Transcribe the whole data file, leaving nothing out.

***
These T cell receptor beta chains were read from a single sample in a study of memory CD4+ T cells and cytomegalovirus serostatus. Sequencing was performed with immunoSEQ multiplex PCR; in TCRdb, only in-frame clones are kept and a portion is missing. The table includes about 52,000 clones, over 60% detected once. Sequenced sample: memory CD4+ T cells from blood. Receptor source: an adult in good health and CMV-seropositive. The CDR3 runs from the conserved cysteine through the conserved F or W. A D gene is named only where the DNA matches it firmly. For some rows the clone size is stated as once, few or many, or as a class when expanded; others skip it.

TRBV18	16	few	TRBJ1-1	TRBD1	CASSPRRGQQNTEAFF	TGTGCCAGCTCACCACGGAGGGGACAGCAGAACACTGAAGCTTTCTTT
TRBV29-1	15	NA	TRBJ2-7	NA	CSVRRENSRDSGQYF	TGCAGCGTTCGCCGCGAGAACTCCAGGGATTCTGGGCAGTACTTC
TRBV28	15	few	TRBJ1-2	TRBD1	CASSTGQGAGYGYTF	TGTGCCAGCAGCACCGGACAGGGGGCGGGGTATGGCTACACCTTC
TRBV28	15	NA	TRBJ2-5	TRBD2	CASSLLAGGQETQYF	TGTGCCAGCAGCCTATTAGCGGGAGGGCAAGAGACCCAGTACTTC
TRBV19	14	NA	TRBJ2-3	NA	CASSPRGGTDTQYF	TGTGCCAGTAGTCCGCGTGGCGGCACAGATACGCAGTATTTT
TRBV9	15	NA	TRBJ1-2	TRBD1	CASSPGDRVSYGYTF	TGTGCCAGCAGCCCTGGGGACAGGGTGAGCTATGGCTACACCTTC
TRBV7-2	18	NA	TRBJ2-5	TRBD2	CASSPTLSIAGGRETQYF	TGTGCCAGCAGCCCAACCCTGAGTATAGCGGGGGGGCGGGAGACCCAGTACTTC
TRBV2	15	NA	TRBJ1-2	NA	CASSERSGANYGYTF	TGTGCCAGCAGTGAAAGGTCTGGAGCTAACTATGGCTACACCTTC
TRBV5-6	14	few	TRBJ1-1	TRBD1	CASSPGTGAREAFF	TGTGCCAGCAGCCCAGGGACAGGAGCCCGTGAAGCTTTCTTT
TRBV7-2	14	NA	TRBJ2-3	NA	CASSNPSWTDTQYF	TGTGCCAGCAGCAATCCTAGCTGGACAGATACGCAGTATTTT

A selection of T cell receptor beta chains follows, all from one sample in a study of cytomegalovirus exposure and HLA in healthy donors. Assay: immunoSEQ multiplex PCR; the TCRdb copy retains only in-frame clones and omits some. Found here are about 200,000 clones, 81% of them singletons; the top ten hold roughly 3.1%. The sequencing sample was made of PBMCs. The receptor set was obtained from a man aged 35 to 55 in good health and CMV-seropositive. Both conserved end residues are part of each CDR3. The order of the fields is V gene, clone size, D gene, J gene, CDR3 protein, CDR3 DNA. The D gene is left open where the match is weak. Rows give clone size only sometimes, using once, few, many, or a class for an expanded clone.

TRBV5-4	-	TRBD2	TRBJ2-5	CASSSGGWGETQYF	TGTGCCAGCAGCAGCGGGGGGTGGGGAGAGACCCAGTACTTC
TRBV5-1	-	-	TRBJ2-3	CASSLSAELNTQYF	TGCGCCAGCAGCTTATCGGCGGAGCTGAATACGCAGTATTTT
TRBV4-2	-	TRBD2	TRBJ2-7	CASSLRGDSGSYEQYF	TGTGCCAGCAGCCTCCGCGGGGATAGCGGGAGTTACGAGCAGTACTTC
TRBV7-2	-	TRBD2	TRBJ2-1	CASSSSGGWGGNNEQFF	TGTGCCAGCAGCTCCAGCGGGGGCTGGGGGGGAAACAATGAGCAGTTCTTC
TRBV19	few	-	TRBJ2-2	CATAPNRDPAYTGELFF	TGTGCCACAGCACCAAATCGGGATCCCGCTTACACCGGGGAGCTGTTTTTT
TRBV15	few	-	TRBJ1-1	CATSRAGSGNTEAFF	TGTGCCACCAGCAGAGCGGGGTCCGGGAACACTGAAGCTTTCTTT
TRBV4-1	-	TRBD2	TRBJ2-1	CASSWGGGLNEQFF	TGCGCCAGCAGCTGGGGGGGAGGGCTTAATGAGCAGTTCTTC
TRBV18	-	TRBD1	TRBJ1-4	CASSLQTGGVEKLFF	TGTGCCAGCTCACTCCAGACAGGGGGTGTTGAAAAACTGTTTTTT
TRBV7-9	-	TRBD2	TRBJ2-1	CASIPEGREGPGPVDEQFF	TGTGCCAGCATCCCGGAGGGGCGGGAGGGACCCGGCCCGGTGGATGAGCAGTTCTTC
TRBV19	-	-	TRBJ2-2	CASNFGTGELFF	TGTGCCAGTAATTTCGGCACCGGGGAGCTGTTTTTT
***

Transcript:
These T cell receptor beta chains were read from a single sample in a study of memory CD4+ T cells and cytomegalovirus serostatus. Sequencing was performed with immunoSEQ multiplex PCR; in TCRdb, only in-frame clones are kept and a portion is missing. The table includes about 52,000 clones, over 60% detected once. Sequenced sample: memory CD4+ T cells from blood. Receptor source: an adult in good health and CMV-seropositive. The CDR3 runs from the conserved cysteine through the conserved F or W. A D gene is named only where the DNA matches it firmly. For some rows the clone size is stated as once, few or many, or as a class when expanded; others skip it.

TRBV18	16	few	TRBJ1-1	TRBD1	CASSPRRGQQNTEAFF	TGTGCCAGCTCACCACGGAGGGGACAGCAGAACACTGAAGCTTTCTTT
TRBV29-1	15	NA	TRBJ2-7	NA	CSVRRENSRDSGQYF	TGCAGCGTTCGCCGCGAGAACTCCAGGGATTCTGGGCAGTACTTC
TRBV28	15	few	TRBJ1-2	TRBD1	CASSTGQGAGYGYTF	TGTGCCAGCAGCACCGGACAGGGGGCGGGGTATGGCTACACCTTC
TRBV28	15	NA	TRBJ2-5	TRBD2	CASSLLAGGQETQYF	TGTGCCAGCAGCCTATTAGCGGGAGGGCAAGAGACCCAGTACTTC
TRBV19	14	NA	TRBJ2-3	NA	CASSPRGGTDTQYF	TGTGCCAGTAGTCCGCGTGGCGGCACAGATACGCAGTATTTT
TRBV9	15	NA	TRBJ1-2	TRBD1	CASSPGDRVSYGYTF	TGTGCCAGCAGCCCTGGGGACAGGGTGAGCTATGGCTACACCTTC
TRBV7-2	18	NA	TRBJ2-5	TRBD2	CASSPTLSIAGGRETQYF	TGTGCCAGCAGCCCAACCCTGAGTATAGCGGGGGGGCGGGAGACCCAGTACTTC
TRBV2	15	NA	TRBJ1-2	NA	CASSERSGANYGYTF	TGTGCCAGCAGTGAAAGGTCTGGAGCTAACTATGGCTACACCTTC
TRBV5-6	14	few	TRBJ1-1	TRBD1	CASSPGTGAREAFF	TGTGCCAGCAGCCCAGGGACAGGAGCCCGTGAAGCTTTCTTT
TRBV7-2	14	NA	TRBJ2-3	NA	CASSNPSWTDTQYF	TGTGCCAGCAGCAATCCTAGCTGGACAGATACGCAGTATTTT

A selection of T cell receptor beta chains follows, all from one sample in a study of cytomegalovirus exposure and HLA in healthy donors. Assay: immunoSEQ multiplex PCR; the TCRdb copy retains only in-frame clones and omits some. Found here are about 200,000 clones, 81% of them singletons; the top ten hold roughly 3.1%. The sequencing sample was made of PBMCs. The receptor set was obtained from a man aged 35 to 55 in good health and CMV-seropositive. Both conserved end residues are part of each CDR3. The order of the fields is V gene, clone size, D gene, J gene, CDR3 protein, CDR3 DNA. The D gene is left open where the match is weak. Rows give clone size only sometimes, using once, few, many, or a class for an expanded clone.

TRBV5-4	-	TRBD2	TRBJ2-5	CASSSGGWGETQYF	TGTGCCAGCAGCAGCGGGGGGTGGGGAGAGACCCAGTACTTC
TRBV5-1	-	-	TRBJ2-3	CASSLSAELNTQYF	TGCGCCAGCAGCTTATCGGCGGAGCTGAATACGCAGTATTTT
TRBV4-2	-	TRBD2	TRBJ2-7	CASSLRGDSGSYEQYF	TGTGCCAGCAGCCTCCGCGGGGATAGCGGGAGTTACGAGCAGTACTTC
TRBV7-2	-	TRBD2	TRBJ2-1	CASSSSGGWGGNNEQFF	TGTGCCAGCAGCTCCAGCGGGGGCTGGGGGGGAAACAATGAGCAGTTCTTC
TRBV19	few	-	TRBJ2-2	CATAPNRDPAYTGELFF	TGTGCCACAGCACCAAATCGGGATCCCGCTTACACCGGGGAGCTGTTTTTT
TRBV15	few	-	TRBJ1-1	CATSRAGSGNTEAFF	TGTGCCACCAGCAGAGCGGGGTCCGGGAACACTGAAGCTTTCTTT
TRBV4-1	-	TRBD2	TRBJ2-1	CASSWGGGLNEQFF	TGCGCCAGCAGCTGGGGGGGAGGGCTTAATGAGCAGTTCTTC
TRBV18	-	TRBD1	TRBJ1-4	CASSLQTGGVEKLFF	TGTGCCAGCTCACTCCAGACAGGGGGTGTTGAAAAACTGTTTTTT
TRBV7-9	-	TRBD2	TRBJ2-1	CASIPEGREGPGPVDEQFF	TGTGCCAGCATCCCGGAGGGGCGGGAGGGACCCGGCCCGGTGGATGAGCAGTTCTTC
TRBV19	-	-	TRBJ2-2	CASNFGTGELFF	TGTGCCAGTAATTTCGGCACCGGGGAGCTGTTTTTT